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120 results for urinary incontinence

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  1. Urinary incontinence

    All NICE products on urinary incontinence. Includes any guidance, advice, NICE Pathways and quality standards.

  2. Urinary incontinence and pelvic organ prolapse in women: management (NG123)

    This guideline covers assessing and managing urinary incontinence and pelvic organ prolapse in women aged 18 and over. It also covers complications associated with mesh surgery for these conditions.

  3. Urinary incontinence in women (QS77)

    This quality standard covers managing urinary incontinence in women (aged 18 and over). It covers assessment, care and treatment options. It describes high-quality care in priority areas for improvement.

  4. Urinary incontinence in neurological disease: assessment and management (CG148)

    This guideline covers assessing and managing urinary incontinence in children, young people and adults with neurological disease. It aims to improve care by recommending specific treatments based on what symptoms and neurological conditions people have.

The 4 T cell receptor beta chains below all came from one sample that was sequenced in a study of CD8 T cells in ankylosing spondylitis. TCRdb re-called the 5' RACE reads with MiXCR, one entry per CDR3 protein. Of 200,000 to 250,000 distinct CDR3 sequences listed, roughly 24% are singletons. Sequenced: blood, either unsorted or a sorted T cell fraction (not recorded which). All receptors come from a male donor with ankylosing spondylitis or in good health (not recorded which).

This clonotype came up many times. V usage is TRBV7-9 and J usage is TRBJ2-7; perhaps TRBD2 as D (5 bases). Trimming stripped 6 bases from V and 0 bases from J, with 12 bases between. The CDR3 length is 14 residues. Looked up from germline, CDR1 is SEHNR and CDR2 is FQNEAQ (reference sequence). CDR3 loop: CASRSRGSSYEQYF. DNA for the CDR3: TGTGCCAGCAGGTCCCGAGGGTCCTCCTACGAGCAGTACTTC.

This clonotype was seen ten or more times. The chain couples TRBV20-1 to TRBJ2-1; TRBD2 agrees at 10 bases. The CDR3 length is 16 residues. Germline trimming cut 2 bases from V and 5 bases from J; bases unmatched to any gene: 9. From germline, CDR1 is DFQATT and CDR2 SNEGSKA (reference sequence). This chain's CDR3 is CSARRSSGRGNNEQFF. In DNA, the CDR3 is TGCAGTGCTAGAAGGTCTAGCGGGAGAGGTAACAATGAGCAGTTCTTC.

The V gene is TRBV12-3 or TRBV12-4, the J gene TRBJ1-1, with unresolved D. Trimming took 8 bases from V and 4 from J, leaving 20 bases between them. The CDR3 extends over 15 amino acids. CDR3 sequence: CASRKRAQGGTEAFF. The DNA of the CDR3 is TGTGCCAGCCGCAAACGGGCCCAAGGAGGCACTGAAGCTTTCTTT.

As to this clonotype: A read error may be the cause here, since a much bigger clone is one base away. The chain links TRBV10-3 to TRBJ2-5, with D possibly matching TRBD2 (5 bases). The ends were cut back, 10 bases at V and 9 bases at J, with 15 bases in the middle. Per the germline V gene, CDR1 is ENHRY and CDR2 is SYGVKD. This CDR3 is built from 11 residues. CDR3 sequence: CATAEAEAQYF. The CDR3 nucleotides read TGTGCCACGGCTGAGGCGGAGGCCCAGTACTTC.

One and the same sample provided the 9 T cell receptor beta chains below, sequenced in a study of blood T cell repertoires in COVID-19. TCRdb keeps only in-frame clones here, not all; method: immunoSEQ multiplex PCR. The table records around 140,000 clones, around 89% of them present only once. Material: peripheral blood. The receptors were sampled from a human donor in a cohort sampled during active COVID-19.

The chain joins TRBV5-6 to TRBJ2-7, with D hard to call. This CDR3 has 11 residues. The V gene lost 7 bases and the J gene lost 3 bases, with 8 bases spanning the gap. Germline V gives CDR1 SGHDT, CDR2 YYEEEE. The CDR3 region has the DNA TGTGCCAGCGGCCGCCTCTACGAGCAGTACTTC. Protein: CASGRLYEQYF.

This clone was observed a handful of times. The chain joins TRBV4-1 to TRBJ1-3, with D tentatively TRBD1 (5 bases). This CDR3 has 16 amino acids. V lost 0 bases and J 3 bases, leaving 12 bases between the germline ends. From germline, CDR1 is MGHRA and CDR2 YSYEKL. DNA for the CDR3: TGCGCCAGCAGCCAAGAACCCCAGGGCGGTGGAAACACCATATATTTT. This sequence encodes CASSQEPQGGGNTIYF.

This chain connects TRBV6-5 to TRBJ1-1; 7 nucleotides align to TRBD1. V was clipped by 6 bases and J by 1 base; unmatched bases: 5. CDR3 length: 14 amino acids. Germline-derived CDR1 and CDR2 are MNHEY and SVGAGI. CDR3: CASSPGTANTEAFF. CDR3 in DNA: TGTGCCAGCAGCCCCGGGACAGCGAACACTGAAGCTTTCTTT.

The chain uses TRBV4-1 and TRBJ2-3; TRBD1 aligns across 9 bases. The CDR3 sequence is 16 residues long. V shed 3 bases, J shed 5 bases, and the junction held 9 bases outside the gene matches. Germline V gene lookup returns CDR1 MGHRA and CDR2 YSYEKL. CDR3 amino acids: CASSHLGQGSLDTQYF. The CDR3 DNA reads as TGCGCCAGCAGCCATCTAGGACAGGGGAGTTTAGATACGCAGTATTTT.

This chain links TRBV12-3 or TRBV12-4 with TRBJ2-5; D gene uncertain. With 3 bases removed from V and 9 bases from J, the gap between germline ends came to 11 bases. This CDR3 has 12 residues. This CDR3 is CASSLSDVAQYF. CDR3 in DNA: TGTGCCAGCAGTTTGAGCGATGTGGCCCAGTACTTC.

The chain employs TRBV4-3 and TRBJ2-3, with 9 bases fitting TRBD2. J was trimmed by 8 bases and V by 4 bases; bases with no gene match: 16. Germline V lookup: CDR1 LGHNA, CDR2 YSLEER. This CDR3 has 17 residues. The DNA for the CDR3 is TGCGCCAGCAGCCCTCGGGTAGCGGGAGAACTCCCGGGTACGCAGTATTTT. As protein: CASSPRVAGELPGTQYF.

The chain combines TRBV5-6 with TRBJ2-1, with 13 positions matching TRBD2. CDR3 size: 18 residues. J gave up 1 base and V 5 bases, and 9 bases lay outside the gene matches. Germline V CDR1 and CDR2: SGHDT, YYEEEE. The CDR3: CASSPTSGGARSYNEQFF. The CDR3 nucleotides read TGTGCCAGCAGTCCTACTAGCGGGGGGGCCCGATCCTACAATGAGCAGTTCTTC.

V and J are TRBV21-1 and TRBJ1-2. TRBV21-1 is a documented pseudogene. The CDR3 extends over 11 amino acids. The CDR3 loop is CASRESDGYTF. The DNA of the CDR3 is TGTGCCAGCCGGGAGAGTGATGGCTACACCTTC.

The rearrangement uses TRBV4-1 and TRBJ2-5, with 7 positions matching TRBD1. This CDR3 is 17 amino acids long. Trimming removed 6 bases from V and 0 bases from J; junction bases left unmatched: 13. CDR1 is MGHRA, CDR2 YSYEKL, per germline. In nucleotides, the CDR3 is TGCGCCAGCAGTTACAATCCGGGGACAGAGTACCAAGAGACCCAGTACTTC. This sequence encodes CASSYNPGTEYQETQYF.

5. Urinary incontinence in neurological disease

    Everything NICE has said on managing lower urinary tract dysfunction resulting from neurological disease and injury in an interactive flowchart

  6. Extraurethral (non-circumferential) retropubic adjustable compression devices for stress urinary incontinence in women (IPG576)

    Evidence-based recommendations on extraurethral (non-circumferential) retropubic adjustable compression devices for stress urinary incontinence in women

  7. Management of urinary incontinence in women

    Urinary incontinence is a common symptom that can affect women of all ages, with a wide range of severity and nature. Offering patients...

  8. Lower urinary tract symptoms in men: management (CG97)

    This guideline covers managing lower urinary tract symptoms (LUTS) in men over 18. It aims to improve the quality of life for men with LUTS by recommending which assessments they should receive, and when conservative management, drug treatment and surgery can help.